Two years ago, I published an articled titled Android Performance Case Study to help Android developers understand what tools and technique can be used to identify, track down, and fix performance issues.
This article focused on Falcon Pro, a Twitter client designed and developed by Joaquim Vergès. Joaquim was kind enough to let me use his application in my article and quickly addressed all the issues I found. All was well until Joaquim started working on Falcon Pro 3, written from scratch. Shortly before releasing his new application, Joaquim contacted me because he needed help figuring out a performance problem that was affecting scrolling (and once again, I did not have access to the source code).
Joaquim used all the right tools and was able to quickly determine what was not causing the issue. For instance, he found that overdraw was not an issue. He was however able to narrow down the problem to the use of a ViewPager. He sent me the following screenshots:
Joaquim used the system’s on-screen GPU profiling tool to detect framerate drops. The screenshot on the left shows the performance of scrolling a timeline without a
ViewPager and the screenshot on the right shows performance with a
ViewPager (he used a 2014 Moto X to capture this data). The root cause seems pretty obvious.
My first idea was to see whether the
ViewPager was somehow misusing hardware layers. The performance issue we observed could have been caused by a hardware layer updated on every frame by the list’s scroll. The system’s hardware layers updates debugging tool did not reveal anything. I double checked with HierarchyViewer and I was satisfied that the
ViewPager was behaving correctly (the contrary was unlikely anyway and would have been troublesome).
I then turned to another powerful, seldom used, tool called Tracer for OpenGL. My previous article explains how the tool works in more details. All you need to know is that this tool collects all the drawing commands sent by the UI toolkit to the GPU.
Android 4.3 and up: Tracer has unfortunately become a little more difficult to use since Android 4.3 when we introduced reordering and merging of drawing commands. It’s an amazingly useful optimization but it prevents Tracer from grouping drawing commands by view. You can restore the old behavior by disabling display lists optimization using the following command (before you start your application):adb shell setprop debug.hwui.disable_draw_reorder true
Reading OpenGL traces: Commands shown in blue are GL operations that draw pixels on screen. All other commands are used to transfer data or set state and can easily be ignored. Every time you click on one of the blue commands, Tracer will update the Details tab and show you the content of the current render target right after the command you clicked is executed. You can thus reconstruct a frame by clicking on each blue command one after another. It’s pretty much how I analyze performance issues with Tracer. Seeing how a frame is rendered gives a lot of insight on what the application is doing.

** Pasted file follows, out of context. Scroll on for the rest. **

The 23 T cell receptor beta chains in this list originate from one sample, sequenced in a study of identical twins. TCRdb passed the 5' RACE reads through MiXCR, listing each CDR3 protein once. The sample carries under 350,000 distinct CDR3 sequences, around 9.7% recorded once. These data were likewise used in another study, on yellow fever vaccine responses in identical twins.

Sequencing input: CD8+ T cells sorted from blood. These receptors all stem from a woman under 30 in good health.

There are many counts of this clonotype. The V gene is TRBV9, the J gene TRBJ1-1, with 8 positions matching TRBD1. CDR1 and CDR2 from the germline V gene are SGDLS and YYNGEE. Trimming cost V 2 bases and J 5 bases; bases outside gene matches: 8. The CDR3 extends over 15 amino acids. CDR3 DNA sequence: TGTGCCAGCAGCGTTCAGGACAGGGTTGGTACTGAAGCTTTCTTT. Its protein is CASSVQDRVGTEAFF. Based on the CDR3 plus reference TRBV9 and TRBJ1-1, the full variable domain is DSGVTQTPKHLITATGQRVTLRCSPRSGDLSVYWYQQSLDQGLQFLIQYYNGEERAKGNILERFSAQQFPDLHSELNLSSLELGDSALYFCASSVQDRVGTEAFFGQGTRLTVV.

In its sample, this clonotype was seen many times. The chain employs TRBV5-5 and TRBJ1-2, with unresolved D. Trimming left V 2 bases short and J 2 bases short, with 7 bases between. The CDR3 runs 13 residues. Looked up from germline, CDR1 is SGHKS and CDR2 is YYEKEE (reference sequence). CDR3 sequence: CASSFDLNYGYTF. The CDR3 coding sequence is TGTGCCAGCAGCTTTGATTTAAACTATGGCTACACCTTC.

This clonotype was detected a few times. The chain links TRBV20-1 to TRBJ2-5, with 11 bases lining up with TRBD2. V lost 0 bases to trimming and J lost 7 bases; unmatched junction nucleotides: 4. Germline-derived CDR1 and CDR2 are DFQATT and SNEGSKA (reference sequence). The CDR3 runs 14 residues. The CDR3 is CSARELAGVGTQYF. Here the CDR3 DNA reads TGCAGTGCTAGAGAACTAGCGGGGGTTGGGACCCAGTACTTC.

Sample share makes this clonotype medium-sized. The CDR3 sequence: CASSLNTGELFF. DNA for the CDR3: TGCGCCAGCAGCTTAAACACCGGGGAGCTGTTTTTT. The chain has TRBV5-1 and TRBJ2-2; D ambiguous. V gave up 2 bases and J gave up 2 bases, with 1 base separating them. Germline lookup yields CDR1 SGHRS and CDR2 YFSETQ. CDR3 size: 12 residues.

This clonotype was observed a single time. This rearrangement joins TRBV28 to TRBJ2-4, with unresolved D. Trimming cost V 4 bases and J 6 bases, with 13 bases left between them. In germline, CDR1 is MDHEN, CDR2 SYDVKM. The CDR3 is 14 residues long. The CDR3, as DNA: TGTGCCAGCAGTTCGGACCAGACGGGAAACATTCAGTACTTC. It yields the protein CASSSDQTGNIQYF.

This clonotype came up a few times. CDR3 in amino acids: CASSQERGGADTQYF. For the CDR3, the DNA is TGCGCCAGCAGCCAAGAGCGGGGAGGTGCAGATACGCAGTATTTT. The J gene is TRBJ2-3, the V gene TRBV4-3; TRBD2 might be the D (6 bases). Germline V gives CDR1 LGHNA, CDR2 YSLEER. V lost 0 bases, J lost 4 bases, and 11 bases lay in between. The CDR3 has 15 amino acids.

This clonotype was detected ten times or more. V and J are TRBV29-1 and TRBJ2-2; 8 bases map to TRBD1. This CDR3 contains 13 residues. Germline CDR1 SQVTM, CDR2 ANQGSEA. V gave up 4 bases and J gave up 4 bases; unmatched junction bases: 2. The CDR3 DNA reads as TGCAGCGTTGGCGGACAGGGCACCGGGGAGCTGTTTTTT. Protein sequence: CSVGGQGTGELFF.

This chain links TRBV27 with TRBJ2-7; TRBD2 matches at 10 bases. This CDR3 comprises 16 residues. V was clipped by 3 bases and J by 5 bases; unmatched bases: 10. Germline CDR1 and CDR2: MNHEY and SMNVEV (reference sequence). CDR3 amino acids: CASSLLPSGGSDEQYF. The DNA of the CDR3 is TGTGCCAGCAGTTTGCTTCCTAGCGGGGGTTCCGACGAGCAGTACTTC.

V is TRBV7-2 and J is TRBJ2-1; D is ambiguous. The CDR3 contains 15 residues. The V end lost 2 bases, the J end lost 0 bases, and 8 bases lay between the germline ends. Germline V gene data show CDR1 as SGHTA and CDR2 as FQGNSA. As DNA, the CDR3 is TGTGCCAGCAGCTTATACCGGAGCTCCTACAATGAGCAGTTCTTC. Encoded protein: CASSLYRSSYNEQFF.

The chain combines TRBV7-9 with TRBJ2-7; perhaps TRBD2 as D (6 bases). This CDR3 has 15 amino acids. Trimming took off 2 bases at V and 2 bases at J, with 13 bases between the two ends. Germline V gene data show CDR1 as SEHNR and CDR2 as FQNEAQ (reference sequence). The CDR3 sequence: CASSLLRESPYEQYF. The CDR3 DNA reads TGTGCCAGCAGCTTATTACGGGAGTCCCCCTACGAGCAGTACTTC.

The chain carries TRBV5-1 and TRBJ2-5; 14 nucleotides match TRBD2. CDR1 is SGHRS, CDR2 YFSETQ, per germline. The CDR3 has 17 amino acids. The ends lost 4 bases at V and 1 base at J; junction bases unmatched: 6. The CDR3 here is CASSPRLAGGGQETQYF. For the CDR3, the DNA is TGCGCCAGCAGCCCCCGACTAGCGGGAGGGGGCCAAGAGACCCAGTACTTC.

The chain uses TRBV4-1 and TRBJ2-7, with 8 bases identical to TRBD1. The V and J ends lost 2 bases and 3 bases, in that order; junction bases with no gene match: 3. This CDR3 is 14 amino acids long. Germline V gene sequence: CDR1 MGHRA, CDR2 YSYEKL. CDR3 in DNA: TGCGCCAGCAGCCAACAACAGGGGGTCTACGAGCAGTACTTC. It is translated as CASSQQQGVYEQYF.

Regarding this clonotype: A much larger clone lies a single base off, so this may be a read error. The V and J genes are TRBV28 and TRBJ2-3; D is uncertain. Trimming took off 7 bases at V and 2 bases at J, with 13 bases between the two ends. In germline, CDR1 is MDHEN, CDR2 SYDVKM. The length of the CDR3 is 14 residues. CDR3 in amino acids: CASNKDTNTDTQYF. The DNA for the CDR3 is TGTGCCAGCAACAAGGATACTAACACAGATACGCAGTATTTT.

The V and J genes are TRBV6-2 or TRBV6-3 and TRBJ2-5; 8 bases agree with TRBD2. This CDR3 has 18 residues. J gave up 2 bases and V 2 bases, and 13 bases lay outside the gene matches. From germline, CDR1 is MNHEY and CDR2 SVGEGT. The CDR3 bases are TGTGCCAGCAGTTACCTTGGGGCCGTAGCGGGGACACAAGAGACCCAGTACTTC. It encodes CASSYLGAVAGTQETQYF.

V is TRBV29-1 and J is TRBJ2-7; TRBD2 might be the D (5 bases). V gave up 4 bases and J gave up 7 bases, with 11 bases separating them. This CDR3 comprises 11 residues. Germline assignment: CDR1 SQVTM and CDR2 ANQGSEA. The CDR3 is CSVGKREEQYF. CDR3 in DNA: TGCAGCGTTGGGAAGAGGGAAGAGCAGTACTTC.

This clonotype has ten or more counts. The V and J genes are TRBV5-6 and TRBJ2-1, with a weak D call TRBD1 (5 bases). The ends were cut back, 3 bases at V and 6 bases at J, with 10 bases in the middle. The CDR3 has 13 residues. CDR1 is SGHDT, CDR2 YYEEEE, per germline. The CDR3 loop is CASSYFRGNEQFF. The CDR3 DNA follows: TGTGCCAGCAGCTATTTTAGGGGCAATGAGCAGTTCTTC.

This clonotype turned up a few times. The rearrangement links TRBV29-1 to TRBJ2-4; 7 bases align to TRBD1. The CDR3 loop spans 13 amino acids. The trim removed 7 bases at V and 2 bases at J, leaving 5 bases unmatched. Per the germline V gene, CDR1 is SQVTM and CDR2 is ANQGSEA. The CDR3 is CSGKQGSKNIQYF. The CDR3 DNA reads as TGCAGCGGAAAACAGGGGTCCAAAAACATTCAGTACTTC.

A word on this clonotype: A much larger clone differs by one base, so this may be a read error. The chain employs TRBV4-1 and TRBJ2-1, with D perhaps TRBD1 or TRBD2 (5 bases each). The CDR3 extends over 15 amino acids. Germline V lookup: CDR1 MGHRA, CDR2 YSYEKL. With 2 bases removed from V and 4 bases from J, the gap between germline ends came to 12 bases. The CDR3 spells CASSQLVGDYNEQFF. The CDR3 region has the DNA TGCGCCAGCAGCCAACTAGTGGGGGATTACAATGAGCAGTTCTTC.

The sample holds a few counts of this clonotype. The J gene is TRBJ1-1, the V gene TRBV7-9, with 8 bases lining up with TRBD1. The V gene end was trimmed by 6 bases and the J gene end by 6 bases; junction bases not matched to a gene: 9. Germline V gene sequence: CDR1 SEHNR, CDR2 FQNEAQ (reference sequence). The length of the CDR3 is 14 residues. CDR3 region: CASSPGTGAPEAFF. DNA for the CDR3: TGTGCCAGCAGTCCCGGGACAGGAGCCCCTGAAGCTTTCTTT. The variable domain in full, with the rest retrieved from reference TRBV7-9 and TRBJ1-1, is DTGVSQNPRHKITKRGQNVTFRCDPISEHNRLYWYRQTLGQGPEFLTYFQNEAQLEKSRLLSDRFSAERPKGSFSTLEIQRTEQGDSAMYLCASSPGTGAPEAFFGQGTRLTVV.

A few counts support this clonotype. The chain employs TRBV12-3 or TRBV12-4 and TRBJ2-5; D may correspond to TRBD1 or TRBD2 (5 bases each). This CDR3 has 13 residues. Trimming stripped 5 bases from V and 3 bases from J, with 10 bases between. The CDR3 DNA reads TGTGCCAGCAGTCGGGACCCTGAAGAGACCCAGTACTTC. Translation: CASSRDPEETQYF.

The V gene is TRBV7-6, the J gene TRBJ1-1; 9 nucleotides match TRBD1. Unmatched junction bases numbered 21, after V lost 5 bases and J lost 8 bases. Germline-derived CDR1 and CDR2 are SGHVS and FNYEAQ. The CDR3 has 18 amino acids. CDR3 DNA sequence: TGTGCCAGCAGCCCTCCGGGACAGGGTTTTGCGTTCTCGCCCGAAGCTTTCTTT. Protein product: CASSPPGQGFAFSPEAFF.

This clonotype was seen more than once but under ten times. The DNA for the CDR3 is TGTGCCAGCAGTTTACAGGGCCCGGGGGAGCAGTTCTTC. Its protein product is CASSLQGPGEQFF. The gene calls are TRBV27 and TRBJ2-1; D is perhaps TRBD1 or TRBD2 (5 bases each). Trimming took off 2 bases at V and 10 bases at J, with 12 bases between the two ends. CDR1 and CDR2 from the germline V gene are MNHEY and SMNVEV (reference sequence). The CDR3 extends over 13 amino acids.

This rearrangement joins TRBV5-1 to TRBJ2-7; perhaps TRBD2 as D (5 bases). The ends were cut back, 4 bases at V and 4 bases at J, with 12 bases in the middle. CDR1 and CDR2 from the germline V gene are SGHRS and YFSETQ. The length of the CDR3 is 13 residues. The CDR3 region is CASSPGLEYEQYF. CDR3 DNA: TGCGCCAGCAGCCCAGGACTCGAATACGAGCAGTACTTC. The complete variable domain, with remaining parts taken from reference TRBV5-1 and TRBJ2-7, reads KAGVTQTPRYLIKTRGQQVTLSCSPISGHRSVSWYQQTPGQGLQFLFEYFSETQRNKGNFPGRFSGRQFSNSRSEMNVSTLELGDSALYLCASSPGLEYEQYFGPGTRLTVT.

While perusing the traces collected during a scroll in Falcon Pro I was surprised to see a series of
ComposeLayer blocks of commands (click the picture to enlarge):
These blocks indicate the creation and composition of a temporary hardware layer. These temporary layers are created by the different variants of Canvas.saveLayer(). The UI toolkit uses
Canvas.saveLayer() to draw Views with an alpha < 1 (see View.setAlpha()) when specific conditions are met:
Chet and I explained in several presentations why you should use alpha with care. Every time the UI toolkit has to use a temporary layer, drawing commands are sent to a different render target, and switching render target is an expensive operation for the GPU. GPUs using a tiling/deferred architecture (ImaginationTech’s SGX, Qualcomm’s Adreno, etc.) are particularly hurt by this behavior. Direct rendering architectures such as Nvidia’s fare better. Since the Moto X 2014 devices Joaquim and I were working with use a Qualcomm Adreno GPU, the use of multiple temporary hardware layers was most likely the root cause of our performance problem.
The big question thus become: what is creating all these temporary layers? Tracer gave us the answer. If you look at the screenshot of Tracer you can see that the only drawing command in the
SaveLayer group of OpenGL operations renders what appears to be a circle in a small render target (the tool magnifies the result). Now let’s look at a screenshot of the application:
Do you see these little circles at the top? That’s a
ViewPager indicator, used to show the user her position. Joaquim was using a third party library (I don’t remember which one) to draw these indicators. What’s interesting is how that library draws the indicator: the current page is indicated by a white circle, the other pages with what appears to be a gray circle. I say “what appears to be a gray” because the circles are actually translucent white circles. The library uses a View for each circle (which is in itself wasteful) and calls
setAlpha() to change their color.
There are several solutions to fix this problem:
hasOverlappingRendering()and the framework will set the proper alpha on the
onSetAlpha()and set an alpha on the
Paintused to draw the “gray” circles
The easiest solution is the second one but it is only available from API level 16. If you must support older versions of Android, use one of the other two solutions. I believe Joaquim simply ditched the third party library and used his own indicator.
I hope this article makes it clear that performance issues can arise from what appears to be innocent and harmless operations. So remember: don’t make assumptions, measure!